NRS 428 Benchmark Policy Brief GCU

Benchmark: Policy Brief and Climate Change

Climate change is considered a critical aspect of public health with communities and individuals experiencing its impacts, especially its effects on the quality of air around the world. In their article, Blumenthal and Seervai (2018) assert that the U.S. health care system is one of the most affected by climate change as the country is one of the largest emitters of greenhouse gases, making it a major contributor to air pollution and global warming. Further, they opine that the environment shapes the health system and recent catastrophes show that climate change has adverse effects on the health care system’s capacity and ability to meet patient needs (Johnson& Lichtveld, 2017). The purpose of this paper is to discuss the effects of climate change on healthcare delivery system, its effects on the population and propose a solution to the issue.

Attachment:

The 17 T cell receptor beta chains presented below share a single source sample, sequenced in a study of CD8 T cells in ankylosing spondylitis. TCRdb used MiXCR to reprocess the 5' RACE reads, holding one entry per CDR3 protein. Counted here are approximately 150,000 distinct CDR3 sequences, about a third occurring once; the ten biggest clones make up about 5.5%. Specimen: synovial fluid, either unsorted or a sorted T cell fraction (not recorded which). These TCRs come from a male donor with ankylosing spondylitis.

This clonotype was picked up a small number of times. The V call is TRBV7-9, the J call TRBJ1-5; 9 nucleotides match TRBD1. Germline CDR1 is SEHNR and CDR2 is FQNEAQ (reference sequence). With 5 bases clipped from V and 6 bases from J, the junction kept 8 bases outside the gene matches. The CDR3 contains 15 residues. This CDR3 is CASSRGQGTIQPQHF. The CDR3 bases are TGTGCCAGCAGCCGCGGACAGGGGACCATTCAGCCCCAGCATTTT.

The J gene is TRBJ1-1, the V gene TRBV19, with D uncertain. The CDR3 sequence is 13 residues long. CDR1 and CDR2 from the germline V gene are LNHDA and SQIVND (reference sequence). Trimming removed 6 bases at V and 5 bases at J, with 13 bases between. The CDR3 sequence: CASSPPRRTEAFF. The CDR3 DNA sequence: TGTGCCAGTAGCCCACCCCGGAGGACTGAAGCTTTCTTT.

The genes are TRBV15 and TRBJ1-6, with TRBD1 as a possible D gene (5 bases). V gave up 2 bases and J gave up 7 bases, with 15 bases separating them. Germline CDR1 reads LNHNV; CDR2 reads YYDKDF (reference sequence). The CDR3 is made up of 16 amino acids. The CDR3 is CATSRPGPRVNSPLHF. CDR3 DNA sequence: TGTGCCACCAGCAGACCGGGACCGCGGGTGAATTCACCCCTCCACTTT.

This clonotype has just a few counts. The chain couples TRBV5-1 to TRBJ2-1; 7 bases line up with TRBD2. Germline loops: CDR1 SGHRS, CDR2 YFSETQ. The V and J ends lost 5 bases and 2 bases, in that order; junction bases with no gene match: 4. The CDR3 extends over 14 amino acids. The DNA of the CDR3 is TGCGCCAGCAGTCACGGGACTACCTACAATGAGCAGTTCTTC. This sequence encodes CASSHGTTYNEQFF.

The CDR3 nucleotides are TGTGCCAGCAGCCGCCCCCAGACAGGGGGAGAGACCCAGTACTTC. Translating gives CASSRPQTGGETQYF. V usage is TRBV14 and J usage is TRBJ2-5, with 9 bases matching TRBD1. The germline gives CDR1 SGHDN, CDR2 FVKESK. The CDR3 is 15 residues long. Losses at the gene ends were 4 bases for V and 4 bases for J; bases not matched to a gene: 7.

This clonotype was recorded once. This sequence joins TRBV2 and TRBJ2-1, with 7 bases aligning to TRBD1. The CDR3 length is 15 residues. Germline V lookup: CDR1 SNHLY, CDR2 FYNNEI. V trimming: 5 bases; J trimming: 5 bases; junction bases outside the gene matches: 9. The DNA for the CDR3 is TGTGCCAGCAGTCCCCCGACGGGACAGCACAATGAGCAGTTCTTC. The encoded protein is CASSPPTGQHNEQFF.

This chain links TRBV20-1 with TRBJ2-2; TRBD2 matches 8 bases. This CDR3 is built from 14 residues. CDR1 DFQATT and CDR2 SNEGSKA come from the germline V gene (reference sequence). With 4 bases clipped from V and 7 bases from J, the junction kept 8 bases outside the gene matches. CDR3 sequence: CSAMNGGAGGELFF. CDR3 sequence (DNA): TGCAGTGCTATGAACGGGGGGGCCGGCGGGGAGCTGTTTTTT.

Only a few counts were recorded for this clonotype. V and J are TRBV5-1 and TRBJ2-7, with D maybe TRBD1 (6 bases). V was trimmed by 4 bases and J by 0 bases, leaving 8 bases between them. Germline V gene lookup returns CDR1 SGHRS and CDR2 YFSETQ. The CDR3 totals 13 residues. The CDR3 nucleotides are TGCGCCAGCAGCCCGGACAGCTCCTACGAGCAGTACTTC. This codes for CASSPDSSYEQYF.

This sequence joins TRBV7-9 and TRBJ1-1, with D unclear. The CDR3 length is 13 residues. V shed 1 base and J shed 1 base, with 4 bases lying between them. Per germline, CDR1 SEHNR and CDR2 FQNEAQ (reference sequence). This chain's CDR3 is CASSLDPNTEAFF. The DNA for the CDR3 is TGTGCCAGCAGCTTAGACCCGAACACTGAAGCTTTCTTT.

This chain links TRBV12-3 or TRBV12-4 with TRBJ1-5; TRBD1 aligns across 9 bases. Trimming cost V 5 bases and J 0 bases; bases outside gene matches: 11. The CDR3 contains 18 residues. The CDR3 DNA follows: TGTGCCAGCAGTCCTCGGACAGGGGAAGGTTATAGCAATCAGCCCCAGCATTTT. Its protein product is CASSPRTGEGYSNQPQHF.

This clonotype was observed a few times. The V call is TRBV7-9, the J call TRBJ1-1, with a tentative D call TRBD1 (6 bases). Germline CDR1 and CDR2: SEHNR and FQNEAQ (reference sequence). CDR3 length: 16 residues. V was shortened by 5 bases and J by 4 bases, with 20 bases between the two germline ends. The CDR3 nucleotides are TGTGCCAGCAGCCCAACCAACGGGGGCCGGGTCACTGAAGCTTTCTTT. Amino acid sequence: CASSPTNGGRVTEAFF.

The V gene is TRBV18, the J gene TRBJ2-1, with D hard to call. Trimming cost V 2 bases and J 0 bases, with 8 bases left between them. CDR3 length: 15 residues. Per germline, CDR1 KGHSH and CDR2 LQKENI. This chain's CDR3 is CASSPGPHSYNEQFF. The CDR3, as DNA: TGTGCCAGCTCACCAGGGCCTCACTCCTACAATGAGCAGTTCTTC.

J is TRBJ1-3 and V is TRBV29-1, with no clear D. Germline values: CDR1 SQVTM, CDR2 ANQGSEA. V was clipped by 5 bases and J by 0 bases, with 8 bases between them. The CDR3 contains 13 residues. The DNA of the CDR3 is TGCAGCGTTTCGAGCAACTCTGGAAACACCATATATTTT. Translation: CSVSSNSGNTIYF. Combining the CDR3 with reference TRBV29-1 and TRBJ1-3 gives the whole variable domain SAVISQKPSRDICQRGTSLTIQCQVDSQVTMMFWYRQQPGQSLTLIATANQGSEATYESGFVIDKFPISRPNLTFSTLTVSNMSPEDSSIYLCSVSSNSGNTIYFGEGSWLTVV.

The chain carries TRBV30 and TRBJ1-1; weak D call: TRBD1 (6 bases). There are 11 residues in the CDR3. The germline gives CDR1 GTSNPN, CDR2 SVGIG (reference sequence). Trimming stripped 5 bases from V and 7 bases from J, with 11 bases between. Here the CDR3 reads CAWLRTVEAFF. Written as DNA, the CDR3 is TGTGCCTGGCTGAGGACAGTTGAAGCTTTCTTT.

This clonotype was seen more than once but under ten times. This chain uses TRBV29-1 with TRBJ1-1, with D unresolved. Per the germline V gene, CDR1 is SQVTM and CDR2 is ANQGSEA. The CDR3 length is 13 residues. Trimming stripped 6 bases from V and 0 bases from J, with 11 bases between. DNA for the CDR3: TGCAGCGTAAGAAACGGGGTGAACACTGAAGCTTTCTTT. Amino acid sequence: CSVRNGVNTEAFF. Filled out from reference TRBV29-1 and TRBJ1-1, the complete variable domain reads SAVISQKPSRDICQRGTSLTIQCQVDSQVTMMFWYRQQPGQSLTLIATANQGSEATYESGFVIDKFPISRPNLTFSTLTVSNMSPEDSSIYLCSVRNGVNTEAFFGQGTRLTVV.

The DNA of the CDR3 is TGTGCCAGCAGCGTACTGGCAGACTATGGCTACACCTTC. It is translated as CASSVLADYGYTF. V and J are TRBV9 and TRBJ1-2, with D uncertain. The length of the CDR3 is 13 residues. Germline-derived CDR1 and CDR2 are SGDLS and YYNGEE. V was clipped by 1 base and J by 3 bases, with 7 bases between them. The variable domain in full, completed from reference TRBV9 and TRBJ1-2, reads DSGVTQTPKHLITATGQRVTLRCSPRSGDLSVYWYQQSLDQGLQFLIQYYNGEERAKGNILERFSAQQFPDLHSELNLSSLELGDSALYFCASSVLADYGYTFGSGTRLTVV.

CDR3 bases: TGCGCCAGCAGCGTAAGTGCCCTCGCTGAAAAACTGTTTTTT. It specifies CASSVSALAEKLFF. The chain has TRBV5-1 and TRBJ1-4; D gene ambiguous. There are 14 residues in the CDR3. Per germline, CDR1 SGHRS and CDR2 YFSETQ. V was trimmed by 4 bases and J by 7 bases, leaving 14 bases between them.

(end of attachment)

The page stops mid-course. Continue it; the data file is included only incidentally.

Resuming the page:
Policy Health Issue

The World Health Organization observes that climate change impacts the social and environmental determinants of health that include clean air, safe drinking water, secure shelter, and adequate food supply to different population. The organization asserts that climate change is a serious global phenomenon that will impact different aspects of health at individual and community level with effects like increased mortality rates from diseases like malaria, diarrhea, heat stress as witnessed by increased heat waves across the country and other parts of the world and malnutrition, especially in developing regions and countries in the world. In their article Chen and Murthy (2019) opine that the human and health effects of climate change are evident in the extreme weather conditions that are leading to disruption of lives by exacerbating chronic health diseases like asthma and expanding the range of infectious diseases and worsening mental health illnesses (Johnson & Lichtveld, 2017). Climate change is also causing growing health effects associated with population displacement and migration and climate-triggered instability and conflicts. Extreme weather events disrupt health infrastructure that include utilities, transportation, and communication systems that are critical to maintenance and access to emergency services and care.